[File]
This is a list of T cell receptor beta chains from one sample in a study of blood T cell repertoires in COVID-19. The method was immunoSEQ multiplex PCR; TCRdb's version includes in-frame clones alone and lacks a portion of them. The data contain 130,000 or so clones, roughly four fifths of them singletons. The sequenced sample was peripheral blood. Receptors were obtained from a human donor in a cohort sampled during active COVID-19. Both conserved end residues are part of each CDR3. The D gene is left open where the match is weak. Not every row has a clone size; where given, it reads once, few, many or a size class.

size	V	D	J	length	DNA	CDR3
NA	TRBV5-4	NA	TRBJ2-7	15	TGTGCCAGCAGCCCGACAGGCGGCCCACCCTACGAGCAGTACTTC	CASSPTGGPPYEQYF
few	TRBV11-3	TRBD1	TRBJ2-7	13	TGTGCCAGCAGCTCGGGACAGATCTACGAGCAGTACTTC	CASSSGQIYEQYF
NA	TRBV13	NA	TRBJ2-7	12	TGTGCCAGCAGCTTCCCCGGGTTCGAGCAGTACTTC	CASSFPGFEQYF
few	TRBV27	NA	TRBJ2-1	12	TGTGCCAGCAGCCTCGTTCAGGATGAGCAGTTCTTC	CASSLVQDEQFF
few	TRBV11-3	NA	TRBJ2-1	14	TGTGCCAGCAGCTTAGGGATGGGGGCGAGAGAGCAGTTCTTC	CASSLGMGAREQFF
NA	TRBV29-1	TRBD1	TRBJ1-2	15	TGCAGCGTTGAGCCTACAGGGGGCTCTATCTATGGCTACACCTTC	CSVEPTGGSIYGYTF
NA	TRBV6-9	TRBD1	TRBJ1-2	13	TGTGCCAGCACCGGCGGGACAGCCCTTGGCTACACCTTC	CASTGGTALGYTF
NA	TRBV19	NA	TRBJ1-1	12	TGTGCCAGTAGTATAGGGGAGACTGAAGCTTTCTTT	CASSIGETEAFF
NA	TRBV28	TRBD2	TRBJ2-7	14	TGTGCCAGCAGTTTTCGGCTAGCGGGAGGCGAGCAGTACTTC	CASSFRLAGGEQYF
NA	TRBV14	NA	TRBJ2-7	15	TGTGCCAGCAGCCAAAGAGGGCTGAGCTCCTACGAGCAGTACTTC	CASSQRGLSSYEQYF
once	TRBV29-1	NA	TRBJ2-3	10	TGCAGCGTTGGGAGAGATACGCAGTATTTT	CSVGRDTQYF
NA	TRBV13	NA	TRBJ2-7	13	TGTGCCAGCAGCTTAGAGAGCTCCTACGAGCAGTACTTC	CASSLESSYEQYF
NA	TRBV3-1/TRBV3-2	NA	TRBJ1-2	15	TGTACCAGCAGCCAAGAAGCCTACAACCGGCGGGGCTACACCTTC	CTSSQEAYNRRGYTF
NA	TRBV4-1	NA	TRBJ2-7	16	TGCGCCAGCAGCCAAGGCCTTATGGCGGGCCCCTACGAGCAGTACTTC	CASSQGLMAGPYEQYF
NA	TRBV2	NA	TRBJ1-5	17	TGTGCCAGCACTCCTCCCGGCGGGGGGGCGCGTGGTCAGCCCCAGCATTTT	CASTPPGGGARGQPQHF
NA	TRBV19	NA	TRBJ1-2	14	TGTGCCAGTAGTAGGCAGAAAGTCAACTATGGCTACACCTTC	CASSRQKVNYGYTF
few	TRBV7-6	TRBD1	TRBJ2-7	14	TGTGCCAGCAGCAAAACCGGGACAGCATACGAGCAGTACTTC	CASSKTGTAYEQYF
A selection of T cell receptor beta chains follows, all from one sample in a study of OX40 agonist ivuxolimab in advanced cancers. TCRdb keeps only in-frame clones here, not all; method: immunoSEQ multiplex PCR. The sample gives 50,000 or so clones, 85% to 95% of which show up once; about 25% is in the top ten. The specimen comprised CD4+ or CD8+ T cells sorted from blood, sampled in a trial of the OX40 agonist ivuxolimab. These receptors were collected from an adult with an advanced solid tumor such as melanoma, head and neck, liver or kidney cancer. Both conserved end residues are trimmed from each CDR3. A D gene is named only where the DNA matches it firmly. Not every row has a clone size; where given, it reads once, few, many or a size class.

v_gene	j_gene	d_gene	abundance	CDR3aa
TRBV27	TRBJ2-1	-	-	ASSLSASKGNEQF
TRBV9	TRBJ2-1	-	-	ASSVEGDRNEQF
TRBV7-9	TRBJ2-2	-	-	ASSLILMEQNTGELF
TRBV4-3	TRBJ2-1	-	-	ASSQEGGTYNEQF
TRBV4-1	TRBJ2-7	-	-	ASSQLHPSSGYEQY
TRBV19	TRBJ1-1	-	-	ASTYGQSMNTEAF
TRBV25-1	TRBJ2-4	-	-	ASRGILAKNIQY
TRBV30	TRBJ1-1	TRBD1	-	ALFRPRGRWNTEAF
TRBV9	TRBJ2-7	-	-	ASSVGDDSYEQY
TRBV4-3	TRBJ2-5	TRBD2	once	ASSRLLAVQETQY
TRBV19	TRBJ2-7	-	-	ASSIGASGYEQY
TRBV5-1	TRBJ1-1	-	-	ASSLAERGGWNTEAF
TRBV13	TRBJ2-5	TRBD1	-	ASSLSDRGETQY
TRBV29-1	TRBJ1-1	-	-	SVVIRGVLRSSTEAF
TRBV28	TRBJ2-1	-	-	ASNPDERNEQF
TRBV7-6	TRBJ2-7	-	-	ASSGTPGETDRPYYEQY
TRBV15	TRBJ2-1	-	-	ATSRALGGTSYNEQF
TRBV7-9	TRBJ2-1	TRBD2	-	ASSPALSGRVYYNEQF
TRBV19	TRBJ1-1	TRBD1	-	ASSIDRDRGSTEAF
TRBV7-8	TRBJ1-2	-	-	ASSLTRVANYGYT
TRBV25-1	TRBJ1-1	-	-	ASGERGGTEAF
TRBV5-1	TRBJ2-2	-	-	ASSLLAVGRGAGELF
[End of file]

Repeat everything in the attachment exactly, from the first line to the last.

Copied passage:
This is a list of T cell receptor beta chains from one sample in a study of blood T cell repertoires in COVID-19. The method was immunoSEQ multiplex PCR; TCRdb's version includes in-frame clones alone and lacks a portion of them. The data contain 130,000 or so clones, roughly four fifths of them singletons. The sequenced sample was peripheral blood. Receptors were obtained from a human donor in a cohort sampled during active COVID-19. Both conserved end residues are part of each CDR3. The D gene is left open where the match is weak. Not every row has a clone size; where given, it reads once, few, many or a size class.

size	V	D	J	length	DNA	CDR3
NA	TRBV5-4	NA	TRBJ2-7	15	TGTGCCAGCAGCCCGACAGGCGGCCCACCCTACGAGCAGTACTTC	CASSPTGGPPYEQYF
few	TRBV11-3	TRBD1	TRBJ2-7	13	TGTGCCAGCAGCTCGGGACAGATCTACGAGCAGTACTTC	CASSSGQIYEQYF
NA	TRBV13	NA	TRBJ2-7	12	TGTGCCAGCAGCTTCCCCGGGTTCGAGCAGTACTTC	CASSFPGFEQYF
few	TRBV27	NA	TRBJ2-1	12	TGTGCCAGCAGCCTCGTTCAGGATGAGCAGTTCTTC	CASSLVQDEQFF
few	TRBV11-3	NA	TRBJ2-1	14	TGTGCCAGCAGCTTAGGGATGGGGGCGAGAGAGCAGTTCTTC	CASSLGMGAREQFF
NA	TRBV29-1	TRBD1	TRBJ1-2	15	TGCAGCGTTGAGCCTACAGGGGGCTCTATCTATGGCTACACCTTC	CSVEPTGGSIYGYTF
NA	TRBV6-9	TRBD1	TRBJ1-2	13	TGTGCCAGCACCGGCGGGACAGCCCTTGGCTACACCTTC	CASTGGTALGYTF
NA	TRBV19	NA	TRBJ1-1	12	TGTGCCAGTAGTATAGGGGAGACTGAAGCTTTCTTT	CASSIGETEAFF
NA	TRBV28	TRBD2	TRBJ2-7	14	TGTGCCAGCAGTTTTCGGCTAGCGGGAGGCGAGCAGTACTTC	CASSFRLAGGEQYF
NA	TRBV14	NA	TRBJ2-7	15	TGTGCCAGCAGCCAAAGAGGGCTGAGCTCCTACGAGCAGTACTTC	CASSQRGLSSYEQYF
once	TRBV29-1	NA	TRBJ2-3	10	TGCAGCGTTGGGAGAGATACGCAGTATTTT	CSVGRDTQYF
NA	TRBV13	NA	TRBJ2-7	13	TGTGCCAGCAGCTTAGAGAGCTCCTACGAGCAGTACTTC	CASSLESSYEQYF
NA	TRBV3-1/TRBV3-2	NA	TRBJ1-2	15	TGTACCAGCAGCCAAGAAGCCTACAACCGGCGGGGCTACACCTTC	CTSSQEAYNRRGYTF
NA	TRBV4-1	NA	TRBJ2-7	16	TGCGCCAGCAGCCAAGGCCTTATGGCGGGCCCCTACGAGCAGTACTTC	CASSQGLMAGPYEQYF
NA	TRBV2	NA	TRBJ1-5	17	TGTGCCAGCACTCCTCCCGGCGGGGGGGCGCGTGGTCAGCCCCAGCATTTT	CASTPPGGGARGQPQHF
NA	TRBV19	NA	TRBJ1-2	14	TGTGCCAGTAGTAGGCAGAAAGTCAACTATGGCTACACCTTC	CASSRQKVNYGYTF
few	TRBV7-6	TRBD1	TRBJ2-7	14	TGTGCCAGCAGCAAAACCGGGACAGCATACGAGCAGTACTTC	CASSKTGTAYEQYF
A selection of T cell receptor beta chains follows, all from one sample in a study of OX40 agonist ivuxolimab in advanced cancers. TCRdb keeps only in-frame clones here, not all; method: immunoSEQ multiplex PCR. The sample gives 50,000 or so clones, 85% to 95% of which show up once; about 25% is in the top ten. The specimen comprised CD4+ or CD8+ T cells sorted from blood, sampled in a trial of the OX40 agonist ivuxolimab. These receptors were collected from an adult with an advanced solid tumor such as melanoma, head and neck, liver or kidney cancer. Both conserved end residues are trimmed from each CDR3. A D gene is named only where the DNA matches it firmly. Not every row has a clone size; where given, it reads once, few, many or a size class.

v_gene	j_gene	d_gene	abundance	CDR3aa
TRBV27	TRBJ2-1	-	-	ASSLSASKGNEQF
TRBV9	TRBJ2-1	-	-	ASSVEGDRNEQF
TRBV7-9	TRBJ2-2	-	-	ASSLILMEQNTGELF
TRBV4-3	TRBJ2-1	-	-	ASSQEGGTYNEQF
TRBV4-1	TRBJ2-7	-	-	ASSQLHPSSGYEQY
TRBV19	TRBJ1-1	-	-	ASTYGQSMNTEAF
TRBV25-1	TRBJ2-4	-	-	ASRGILAKNIQY
TRBV30	TRBJ1-1	TRBD1	-	ALFRPRGRWNTEAF
TRBV9	TRBJ2-7	-	-	ASSVGDDSYEQY
TRBV4-3	TRBJ2-5	TRBD2	once	ASSRLLAVQETQY
TRBV19	TRBJ2-7	-	-	ASSIGASGYEQY
TRBV5-1	TRBJ1-1	-	-	ASSLAERGGWNTEAF
TRBV13	TRBJ2-5	TRBD1	-	ASSLSDRGETQY
TRBV29-1	TRBJ1-1	-	-	SVVIRGVLRSSTEAF
TRBV28	TRBJ2-1	-	-	ASNPDERNEQF
TRBV7-6	TRBJ2-7	-	-	ASSGTPGETDRPYYEQY
TRBV15	TRBJ2-1	-	-	ATSRALGGTSYNEQF
TRBV7-9	TRBJ2-1	TRBD2	-	ASSPALSGRVYYNEQF
TRBV19	TRBJ1-1	TRBD1	-	ASSIDRDRGSTEAF
TRBV7-8	TRBJ1-2	-	-	ASSLTRVANYGYT
TRBV25-1	TRBJ1-1	-	-	ASGERGGTEAF
TRBV5-1	TRBJ2-2	-	-	ASSLLAVGRGAGELF